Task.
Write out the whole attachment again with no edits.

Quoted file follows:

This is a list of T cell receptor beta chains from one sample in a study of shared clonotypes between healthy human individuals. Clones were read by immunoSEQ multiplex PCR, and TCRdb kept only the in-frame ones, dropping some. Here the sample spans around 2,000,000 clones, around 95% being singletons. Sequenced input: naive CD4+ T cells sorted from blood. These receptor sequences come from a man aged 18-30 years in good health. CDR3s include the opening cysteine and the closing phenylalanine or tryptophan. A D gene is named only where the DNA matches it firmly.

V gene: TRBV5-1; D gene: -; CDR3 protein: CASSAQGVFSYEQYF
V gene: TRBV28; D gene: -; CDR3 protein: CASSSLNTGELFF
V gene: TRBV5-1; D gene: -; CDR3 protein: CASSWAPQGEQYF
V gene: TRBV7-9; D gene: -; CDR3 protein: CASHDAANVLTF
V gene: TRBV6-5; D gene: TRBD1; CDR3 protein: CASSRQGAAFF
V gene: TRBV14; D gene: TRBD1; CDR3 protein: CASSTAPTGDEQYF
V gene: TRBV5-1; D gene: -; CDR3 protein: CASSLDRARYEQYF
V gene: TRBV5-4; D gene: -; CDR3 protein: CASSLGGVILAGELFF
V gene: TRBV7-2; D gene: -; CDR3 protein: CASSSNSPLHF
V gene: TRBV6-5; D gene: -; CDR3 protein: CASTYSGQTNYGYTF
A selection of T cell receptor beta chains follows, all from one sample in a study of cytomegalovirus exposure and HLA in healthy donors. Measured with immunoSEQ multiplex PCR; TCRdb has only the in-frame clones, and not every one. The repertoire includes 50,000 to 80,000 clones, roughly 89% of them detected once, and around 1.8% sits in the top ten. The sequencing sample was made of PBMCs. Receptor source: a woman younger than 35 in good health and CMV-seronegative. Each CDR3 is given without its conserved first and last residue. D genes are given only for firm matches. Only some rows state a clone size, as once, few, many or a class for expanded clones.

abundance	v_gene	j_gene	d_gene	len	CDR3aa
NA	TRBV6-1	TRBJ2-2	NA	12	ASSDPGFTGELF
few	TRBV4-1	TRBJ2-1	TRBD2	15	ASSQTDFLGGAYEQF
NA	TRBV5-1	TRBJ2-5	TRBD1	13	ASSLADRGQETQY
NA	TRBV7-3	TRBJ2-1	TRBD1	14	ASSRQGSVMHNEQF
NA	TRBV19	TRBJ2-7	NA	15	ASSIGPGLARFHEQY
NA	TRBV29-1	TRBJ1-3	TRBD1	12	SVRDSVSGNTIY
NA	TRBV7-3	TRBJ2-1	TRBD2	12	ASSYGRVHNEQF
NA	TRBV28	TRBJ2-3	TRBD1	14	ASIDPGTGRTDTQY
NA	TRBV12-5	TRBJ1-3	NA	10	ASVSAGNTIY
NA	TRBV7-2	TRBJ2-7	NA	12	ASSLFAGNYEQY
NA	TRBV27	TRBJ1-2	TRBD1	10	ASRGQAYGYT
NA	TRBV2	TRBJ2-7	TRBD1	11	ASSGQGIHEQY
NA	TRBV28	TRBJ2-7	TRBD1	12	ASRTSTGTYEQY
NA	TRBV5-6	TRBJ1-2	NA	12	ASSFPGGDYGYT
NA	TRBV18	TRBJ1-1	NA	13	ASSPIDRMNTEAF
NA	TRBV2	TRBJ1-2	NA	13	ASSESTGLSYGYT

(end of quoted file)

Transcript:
This is a list of T cell receptor beta chains from one sample in a study of shared clonotypes between healthy human individuals. Clones were read by immunoSEQ multiplex PCR, and TCRdb kept only the in-frame ones, dropping some. Here the sample spans around 2,000,000 clones, around 95% being singletons. Sequenced input: naive CD4+ T cells sorted from blood. These receptor sequences come from a man aged 18-30 years in good health. CDR3s include the opening cysteine and the closing phenylalanine or tryptophan. A D gene is named only where the DNA matches it firmly.

V gene: TRBV5-1; D gene: -; CDR3 protein: CASSAQGVFSYEQYF
V gene: TRBV28; D gene: -; CDR3 protein: CASSSLNTGELFF
V gene: TRBV5-1; D gene: -; CDR3 protein: CASSWAPQGEQYF
V gene: TRBV7-9; D gene: -; CDR3 protein: CASHDAANVLTF
V gene: TRBV6-5; D gene: TRBD1; CDR3 protein: CASSRQGAAFF
V gene: TRBV14; D gene: TRBD1; CDR3 protein: CASSTAPTGDEQYF
V gene: TRBV5-1; D gene: -; CDR3 protein: CASSLDRARYEQYF
V gene: TRBV5-4; D gene: -; CDR3 protein: CASSLGGVILAGELFF
V gene: TRBV7-2; D gene: -; CDR3 protein: CASSSNSPLHF
V gene: TRBV6-5; D gene: -; CDR3 protein: CASTYSGQTNYGYTF
A selection of T cell receptor beta chains follows, all from one sample in a study of cytomegalovirus exposure and HLA in healthy donors. Measured with immunoSEQ multiplex PCR; TCRdb has only the in-frame clones, and not every one. The repertoire includes 50,000 to 80,000 clones, roughly 89% of them detected once, and around 1.8% sits in the top ten. The sequencing sample was made of PBMCs. Receptor source: a woman younger than 35 in good health and CMV-seronegative. Each CDR3 is given without its conserved first and last residue. D genes are given only for firm matches. Only some rows state a clone size, as once, few, many or a class for expanded clones.

abundance	v_gene	j_gene	d_gene	len	CDR3aa
NA	TRBV6-1	TRBJ2-2	NA	12	ASSDPGFTGELF
few	TRBV4-1	TRBJ2-1	TRBD2	15	ASSQTDFLGGAYEQF
NA	TRBV5-1	TRBJ2-5	TRBD1	13	ASSLADRGQETQY
NA	TRBV7-3	TRBJ2-1	TRBD1	14	ASSRQGSVMHNEQF
NA	TRBV19	TRBJ2-7	NA	15	ASSIGPGLARFHEQY
NA	TRBV29-1	TRBJ1-3	TRBD1	12	SVRDSVSGNTIY
NA	TRBV7-3	TRBJ2-1	TRBD2	12	ASSYGRVHNEQF
NA	TRBV28	TRBJ2-3	TRBD1	14	ASIDPGTGRTDTQY
NA	TRBV12-5	TRBJ1-3	NA	10	ASVSAGNTIY
NA	TRBV7-2	TRBJ2-7	NA	12	ASSLFAGNYEQY
NA	TRBV27	TRBJ1-2	TRBD1	10	ASRGQAYGYT
NA	TRBV2	TRBJ2-7	TRBD1	11	ASSGQGIHEQY
NA	TRBV28	TRBJ2-7	TRBD1	12	ASRTSTGTYEQY
NA	TRBV5-6	TRBJ1-2	NA	12	ASSFPGGDYGYT
NA	TRBV18	TRBJ1-1	NA	13	ASSPIDRMNTEAF
NA	TRBV2	TRBJ1-2	NA	13	ASSESTGLSYGYT